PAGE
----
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You've probably seen those ads showing cookies, cupcakes or a peanut butter sandwich, with the caption: "Got milk?" Those ads boosted milk sales in the first quarter of 1996 by 9.5 percent over the same period in 1995. An attempt was also made to increase milk consumption in the Hispanic community by launching a "Got milk?" campaign in Spanish-language media. Apparently, however, the creator of the initial Spanish-language ads had a limited grasp of the culture. The phrase "Got milk?" was literally translated as "Â¿Tiene leche?" But "Â¿Tiene leche?" doesn't exactly mean "Got milk?" in the way the advertiser intended. "Â¿Tiene leche?" is roughly translated as "Are you breast-feeding?" Fortunately, the milk producers came up with a better approach for the Spanish-language market. Their current ads show a family group, with the caption, "Â¿Y usted, les dio suficiente leche hoy? (Have you given them enough milk today?)"
As this story shows, multicultural marketing is not simple. Note that the milk producers' successful ads did more than merely translate the English-language ads into grammatically correct Spanish. They used an entirely different approach to the consumer. Consider the subtext of the two ads: the comedic English-language ads appeal to a sense of anxiety about the self: "What if I lose a $10,000 radio quiz question about Aaron Burr because my mouth is full of peanut butter and I don't have a glass of milk? What if the senior citizens' group I'm entertaining attacks me because I didn't bring them milk to go with their cookies?" The Spanish-language ad, on the other hand, appeals to a mother's sense of responsibility for her family: "Have I taken good care of the people who depend on me?" The person who created this ad understood who does the buying in the Hispanic community and what's important to them.
You'll probably hear more stories like this as the Hispanic, Native American, Asian-Pacific, and African-American populations of the United States grow. You, as an entrepreneur, need to be aware of the issues involved in multicultural marketing: The ethnic market is $785 billion strong in buying power and growing. Consider our example of the Hispanic market: "It's one of the most overlooked and misunderstood retail markets--and the one with the most buying potential," says Jack Kyser, chief economist for the Los Angeles County Economic Development Corp. The rewards for effectively marketing to this group can be great, as is shown by the success of the Vons Grocery Co. of California.
Vons, a chain of approximately 180 stores, found a big hole in their market: Ten years ago, there were 4.5 million Hispanic customers in their service area, but only a few independent grocery stores to serve them. Generally, a small selection of Hispanic foods would be displayed in a supermarket's "ethnic foods" aisle, competing for space with Kosher and Asian foods. Bill Davila, the president of Vons, was well aware of the potential in selling to the Hispanic community. Accordingly, in 1987, Vons announced the opening of Tianguis Markets, billed as "100% Hispanic supermarkets." With in-store tortillerias (small shops selling fresh tortillas), and produce sections filled with the fruits and vegetables used in Mexican cooking, Tianguis (the name comes from the Aztec word for marketplace) was an immediate success. Vons showed a significant increase in sales within two years after the first Tianguis opened, and increased sales with the opening of each new Tianguis location.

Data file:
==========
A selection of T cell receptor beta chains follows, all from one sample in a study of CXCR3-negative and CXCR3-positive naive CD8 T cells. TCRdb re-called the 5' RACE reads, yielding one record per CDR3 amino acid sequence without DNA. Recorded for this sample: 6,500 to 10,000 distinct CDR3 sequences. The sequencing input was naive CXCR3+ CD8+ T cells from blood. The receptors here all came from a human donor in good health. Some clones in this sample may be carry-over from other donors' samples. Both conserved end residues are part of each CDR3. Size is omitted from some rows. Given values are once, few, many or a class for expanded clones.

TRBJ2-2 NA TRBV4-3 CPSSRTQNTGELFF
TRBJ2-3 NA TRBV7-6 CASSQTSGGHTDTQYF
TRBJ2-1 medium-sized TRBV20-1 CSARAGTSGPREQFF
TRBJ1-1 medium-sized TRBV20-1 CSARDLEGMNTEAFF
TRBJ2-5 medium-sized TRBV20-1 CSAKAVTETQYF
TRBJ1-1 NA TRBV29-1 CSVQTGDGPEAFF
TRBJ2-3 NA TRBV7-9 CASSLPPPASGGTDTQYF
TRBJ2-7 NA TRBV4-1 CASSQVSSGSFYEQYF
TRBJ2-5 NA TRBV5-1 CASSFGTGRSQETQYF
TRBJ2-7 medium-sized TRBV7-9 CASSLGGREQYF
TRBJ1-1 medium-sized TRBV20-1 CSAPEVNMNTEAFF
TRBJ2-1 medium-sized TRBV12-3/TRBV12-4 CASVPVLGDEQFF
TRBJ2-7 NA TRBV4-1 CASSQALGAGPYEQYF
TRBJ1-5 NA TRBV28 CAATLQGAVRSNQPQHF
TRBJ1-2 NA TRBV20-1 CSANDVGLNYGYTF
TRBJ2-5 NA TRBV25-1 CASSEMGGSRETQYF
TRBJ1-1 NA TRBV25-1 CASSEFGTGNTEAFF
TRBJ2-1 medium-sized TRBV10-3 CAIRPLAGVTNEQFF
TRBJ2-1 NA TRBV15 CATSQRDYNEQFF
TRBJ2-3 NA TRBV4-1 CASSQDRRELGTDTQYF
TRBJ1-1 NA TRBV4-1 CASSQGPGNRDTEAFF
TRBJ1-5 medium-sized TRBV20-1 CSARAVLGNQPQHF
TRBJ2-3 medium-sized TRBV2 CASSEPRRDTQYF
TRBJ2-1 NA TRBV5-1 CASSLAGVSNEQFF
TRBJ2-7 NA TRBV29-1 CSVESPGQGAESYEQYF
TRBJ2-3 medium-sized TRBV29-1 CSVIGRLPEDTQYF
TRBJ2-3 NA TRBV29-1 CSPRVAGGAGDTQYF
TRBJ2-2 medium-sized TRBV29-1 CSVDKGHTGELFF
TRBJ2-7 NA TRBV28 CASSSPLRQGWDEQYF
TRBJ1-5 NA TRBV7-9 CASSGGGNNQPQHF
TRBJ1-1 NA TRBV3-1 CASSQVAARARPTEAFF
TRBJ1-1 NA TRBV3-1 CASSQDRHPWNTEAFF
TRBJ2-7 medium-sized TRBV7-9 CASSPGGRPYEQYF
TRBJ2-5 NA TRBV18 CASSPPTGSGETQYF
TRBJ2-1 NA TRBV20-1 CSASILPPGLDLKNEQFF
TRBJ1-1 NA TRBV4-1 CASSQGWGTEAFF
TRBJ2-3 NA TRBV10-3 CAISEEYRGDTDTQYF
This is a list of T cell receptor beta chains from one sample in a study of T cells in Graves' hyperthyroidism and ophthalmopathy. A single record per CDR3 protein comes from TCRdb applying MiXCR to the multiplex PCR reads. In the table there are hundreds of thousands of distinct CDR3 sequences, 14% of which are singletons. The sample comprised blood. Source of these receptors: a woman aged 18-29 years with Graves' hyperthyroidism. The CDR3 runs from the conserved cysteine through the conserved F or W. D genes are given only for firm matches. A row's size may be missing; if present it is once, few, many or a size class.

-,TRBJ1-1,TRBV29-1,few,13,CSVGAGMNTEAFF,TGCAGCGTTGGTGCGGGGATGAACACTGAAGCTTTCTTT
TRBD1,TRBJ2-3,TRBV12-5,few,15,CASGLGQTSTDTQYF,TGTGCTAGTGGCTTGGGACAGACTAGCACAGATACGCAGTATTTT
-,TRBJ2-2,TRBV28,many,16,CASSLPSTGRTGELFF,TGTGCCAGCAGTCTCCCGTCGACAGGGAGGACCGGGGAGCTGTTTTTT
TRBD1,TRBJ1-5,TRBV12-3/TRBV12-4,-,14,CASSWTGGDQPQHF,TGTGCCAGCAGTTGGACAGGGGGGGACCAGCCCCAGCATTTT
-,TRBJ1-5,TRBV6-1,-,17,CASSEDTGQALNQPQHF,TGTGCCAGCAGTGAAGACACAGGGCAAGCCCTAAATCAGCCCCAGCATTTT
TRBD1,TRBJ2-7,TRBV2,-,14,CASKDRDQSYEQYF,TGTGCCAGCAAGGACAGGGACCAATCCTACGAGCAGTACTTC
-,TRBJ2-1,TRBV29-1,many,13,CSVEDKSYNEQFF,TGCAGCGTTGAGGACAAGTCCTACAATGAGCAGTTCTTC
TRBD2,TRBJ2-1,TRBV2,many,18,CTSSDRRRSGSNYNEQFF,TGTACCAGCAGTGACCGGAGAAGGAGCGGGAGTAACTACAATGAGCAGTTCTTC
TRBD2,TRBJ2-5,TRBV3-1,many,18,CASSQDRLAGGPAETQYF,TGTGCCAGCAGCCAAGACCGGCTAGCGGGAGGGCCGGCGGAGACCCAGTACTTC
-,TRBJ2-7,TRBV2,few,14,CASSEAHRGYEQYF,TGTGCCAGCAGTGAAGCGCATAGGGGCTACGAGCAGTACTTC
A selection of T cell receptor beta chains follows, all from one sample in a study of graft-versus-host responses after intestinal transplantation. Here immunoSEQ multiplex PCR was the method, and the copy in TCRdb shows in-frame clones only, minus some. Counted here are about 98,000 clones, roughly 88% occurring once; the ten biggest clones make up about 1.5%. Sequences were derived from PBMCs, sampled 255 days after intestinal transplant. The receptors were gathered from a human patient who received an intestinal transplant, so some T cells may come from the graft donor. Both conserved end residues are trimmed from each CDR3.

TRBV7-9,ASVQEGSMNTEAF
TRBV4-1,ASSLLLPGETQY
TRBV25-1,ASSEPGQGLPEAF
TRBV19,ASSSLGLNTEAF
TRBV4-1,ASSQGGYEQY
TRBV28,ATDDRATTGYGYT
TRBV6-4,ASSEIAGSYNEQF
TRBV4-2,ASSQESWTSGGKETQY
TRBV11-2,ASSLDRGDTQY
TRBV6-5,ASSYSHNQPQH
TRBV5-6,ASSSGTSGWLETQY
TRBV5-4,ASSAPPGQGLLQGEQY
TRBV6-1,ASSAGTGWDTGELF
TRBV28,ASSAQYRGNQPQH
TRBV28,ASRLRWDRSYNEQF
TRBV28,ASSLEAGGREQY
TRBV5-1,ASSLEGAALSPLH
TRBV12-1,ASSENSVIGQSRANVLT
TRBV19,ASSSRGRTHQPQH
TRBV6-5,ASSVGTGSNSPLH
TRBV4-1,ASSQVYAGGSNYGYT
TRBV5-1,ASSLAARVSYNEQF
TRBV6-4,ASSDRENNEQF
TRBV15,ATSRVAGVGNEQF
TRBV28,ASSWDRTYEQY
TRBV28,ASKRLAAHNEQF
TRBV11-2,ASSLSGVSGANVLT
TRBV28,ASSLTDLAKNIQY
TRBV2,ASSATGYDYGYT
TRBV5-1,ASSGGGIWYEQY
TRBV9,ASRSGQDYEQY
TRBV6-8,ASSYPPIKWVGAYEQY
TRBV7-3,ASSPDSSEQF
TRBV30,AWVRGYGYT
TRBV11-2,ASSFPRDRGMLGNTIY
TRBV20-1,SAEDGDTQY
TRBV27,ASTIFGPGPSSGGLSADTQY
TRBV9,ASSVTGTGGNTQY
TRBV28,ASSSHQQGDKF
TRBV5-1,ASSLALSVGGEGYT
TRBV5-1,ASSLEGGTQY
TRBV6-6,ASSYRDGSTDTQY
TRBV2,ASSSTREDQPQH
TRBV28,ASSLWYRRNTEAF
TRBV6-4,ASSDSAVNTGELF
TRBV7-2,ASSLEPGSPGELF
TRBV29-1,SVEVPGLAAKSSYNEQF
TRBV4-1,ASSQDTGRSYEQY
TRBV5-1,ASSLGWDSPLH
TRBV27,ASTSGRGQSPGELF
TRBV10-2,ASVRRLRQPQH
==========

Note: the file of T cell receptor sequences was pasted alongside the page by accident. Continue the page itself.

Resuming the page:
The first piece of advice any new businessperson usually receives is: "Know your market." But how do you get to know your market if you don't speak their language or share their cultural heritage? A growing number of consultants are available to advise businesses on multicultural marketing. But if you decide that hiring a consultant is not for you, here are some things you can do on your own:
1. Become familiar with the cultures with which you will be working. "Read publications like Hispanic Business News, Black Enterprise, and TransPacific, as well as publications for the Native American community, such as Native Peoples," advises Barbara Deane of the GilDeane Group in Seattle, which publishes Diversity Marketing Outlook and Cultural Diversity at Work. "What are they talking about? What are their needs?"
Reading the ads in ethnic publications will tell you what your competitors are doing, as well as give you some idea of what appeals to different groups. What attributes of the product or service being advertised are underscored? Is it the pleasure the consumer gains from using it, or the pleasure the product will provide to the consumer's loved ones? Do advertisements emphasize personalized service or efficient service? Are they stressing the reliability of familiar brands? Looking analytically at the ads will tell you what people are buying and why.
There are a number of sources that can tell you what the market potential is for different groups, and what cultural differences you should keep in mind. Where do you find them? Do library research. "For example, the Hispanic Market Handbook is full of information," says Deane. "The American Marketing Association has done some studies. Look in the magazine Marketing News. Some companies are developing research databases on ethnic markets."
Many colleges and universities now offer continuing-education classes in cultural diversity and global business. Many entrepreneurial programs, such as UCLA's Executive Education program, often include components on cultural diversity. Find out what's available in your area. Don't overlook any potential source of information on your market.